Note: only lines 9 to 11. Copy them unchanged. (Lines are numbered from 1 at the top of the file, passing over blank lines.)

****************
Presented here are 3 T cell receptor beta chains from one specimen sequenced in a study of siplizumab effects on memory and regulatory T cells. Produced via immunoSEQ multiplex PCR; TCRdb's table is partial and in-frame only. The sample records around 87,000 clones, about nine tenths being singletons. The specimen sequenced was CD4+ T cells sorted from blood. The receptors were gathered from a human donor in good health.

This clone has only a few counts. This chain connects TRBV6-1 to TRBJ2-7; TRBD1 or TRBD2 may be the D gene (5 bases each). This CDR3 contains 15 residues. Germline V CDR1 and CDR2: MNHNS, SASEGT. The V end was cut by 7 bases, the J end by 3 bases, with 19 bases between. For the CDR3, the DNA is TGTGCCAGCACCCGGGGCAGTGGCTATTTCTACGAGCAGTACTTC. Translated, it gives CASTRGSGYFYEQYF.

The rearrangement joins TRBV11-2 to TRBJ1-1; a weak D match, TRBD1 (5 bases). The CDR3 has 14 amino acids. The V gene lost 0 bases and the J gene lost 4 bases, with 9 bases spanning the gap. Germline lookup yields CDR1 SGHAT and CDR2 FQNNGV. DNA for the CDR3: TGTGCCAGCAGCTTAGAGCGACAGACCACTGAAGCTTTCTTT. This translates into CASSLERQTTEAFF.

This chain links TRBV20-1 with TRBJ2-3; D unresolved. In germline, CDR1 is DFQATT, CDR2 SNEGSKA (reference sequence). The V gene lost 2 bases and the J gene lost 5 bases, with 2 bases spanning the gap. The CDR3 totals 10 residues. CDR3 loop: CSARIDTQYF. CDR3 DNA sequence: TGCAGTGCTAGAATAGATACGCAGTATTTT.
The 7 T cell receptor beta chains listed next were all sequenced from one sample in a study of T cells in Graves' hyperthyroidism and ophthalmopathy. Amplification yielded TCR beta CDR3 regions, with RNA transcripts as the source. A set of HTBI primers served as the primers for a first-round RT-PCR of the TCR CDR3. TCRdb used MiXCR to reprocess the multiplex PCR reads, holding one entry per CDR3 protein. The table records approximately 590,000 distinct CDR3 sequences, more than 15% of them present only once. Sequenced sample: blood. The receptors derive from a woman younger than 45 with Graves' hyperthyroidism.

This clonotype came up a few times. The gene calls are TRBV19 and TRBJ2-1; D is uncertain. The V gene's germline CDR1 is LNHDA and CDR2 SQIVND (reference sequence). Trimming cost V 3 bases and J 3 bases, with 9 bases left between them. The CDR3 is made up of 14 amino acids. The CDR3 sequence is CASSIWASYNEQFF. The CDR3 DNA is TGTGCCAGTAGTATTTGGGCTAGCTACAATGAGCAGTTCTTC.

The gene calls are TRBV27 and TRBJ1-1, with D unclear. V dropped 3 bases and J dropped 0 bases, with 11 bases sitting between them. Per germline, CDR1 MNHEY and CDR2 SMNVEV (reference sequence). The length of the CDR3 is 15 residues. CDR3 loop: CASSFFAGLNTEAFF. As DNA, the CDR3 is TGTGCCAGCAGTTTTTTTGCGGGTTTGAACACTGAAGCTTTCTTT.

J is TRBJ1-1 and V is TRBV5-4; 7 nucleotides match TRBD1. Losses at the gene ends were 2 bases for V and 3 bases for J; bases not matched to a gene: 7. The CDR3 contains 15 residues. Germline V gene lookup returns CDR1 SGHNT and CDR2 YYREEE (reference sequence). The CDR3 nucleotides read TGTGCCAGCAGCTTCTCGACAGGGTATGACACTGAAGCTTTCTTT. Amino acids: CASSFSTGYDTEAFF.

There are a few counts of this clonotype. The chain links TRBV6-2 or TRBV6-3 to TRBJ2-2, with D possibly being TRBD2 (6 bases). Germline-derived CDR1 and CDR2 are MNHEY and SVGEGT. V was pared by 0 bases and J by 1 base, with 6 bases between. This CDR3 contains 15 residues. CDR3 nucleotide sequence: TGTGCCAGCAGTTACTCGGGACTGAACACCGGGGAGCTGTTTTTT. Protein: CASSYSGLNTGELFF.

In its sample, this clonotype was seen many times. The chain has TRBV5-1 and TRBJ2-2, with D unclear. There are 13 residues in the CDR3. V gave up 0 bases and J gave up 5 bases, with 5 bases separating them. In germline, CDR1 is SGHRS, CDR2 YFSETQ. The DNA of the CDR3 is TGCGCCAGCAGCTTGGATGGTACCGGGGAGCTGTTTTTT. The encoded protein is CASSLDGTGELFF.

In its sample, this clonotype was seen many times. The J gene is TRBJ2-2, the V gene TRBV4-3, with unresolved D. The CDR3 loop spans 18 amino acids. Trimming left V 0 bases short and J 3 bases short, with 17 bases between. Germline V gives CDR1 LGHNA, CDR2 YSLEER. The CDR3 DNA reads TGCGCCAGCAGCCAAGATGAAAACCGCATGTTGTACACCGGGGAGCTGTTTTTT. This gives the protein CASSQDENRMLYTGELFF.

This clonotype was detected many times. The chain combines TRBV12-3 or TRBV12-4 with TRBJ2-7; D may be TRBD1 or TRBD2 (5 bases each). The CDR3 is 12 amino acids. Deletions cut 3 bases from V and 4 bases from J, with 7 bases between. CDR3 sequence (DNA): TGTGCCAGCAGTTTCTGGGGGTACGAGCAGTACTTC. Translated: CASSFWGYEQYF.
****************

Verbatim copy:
There are a few counts of this clonotype. The chain links TRBV6-2 or TRBV6-3 to TRBJ2-2, with D possibly being TRBD2 (6 bases). Germline-derived CDR1 and CDR2 are MNHEY and SVGEGT. V was pared by 0 bases and J by 1 base, with 6 bases between. This CDR3 contains 15 residues. CDR3 nucleotide sequence: TGTGCCAGCAGTTACTCGGGACTGAACACCGGGGAGCTGTTTTTT. Protein: CASSYSGLNTGELFF.

In its sample, this clonotype was seen many times. The chain has TRBV5-1 and TRBJ2-2, with D unclear. There are 13 residues in the CDR3. V gave up 0 bases and J gave up 5 bases, with 5 bases separating them. In germline, CDR1 is SGHRS, CDR2 YFSETQ. The DNA of the CDR3 is TGCGCCAGCAGCTTGGATGGTACCGGGGAGCTGTTTTTT. The encoded protein is CASSLDGTGELFF.

In its sample, this clonotype was seen many times. The J gene is TRBJ2-2, the V gene TRBV4-3, with unresolved D. The CDR3 loop spans 18 amino acids. Trimming left V 0 bases short and J 3 bases short, with 17 bases between. Germline V gives CDR1 LGHNA, CDR2 YSLEER. The CDR3 DNA reads TGCGCCAGCAGCCAAGATGAAAACCGCATGTTGTACACCGGGGAGCTGTTTTTT. This gives the protein CASSQDENRMLYTGELFF.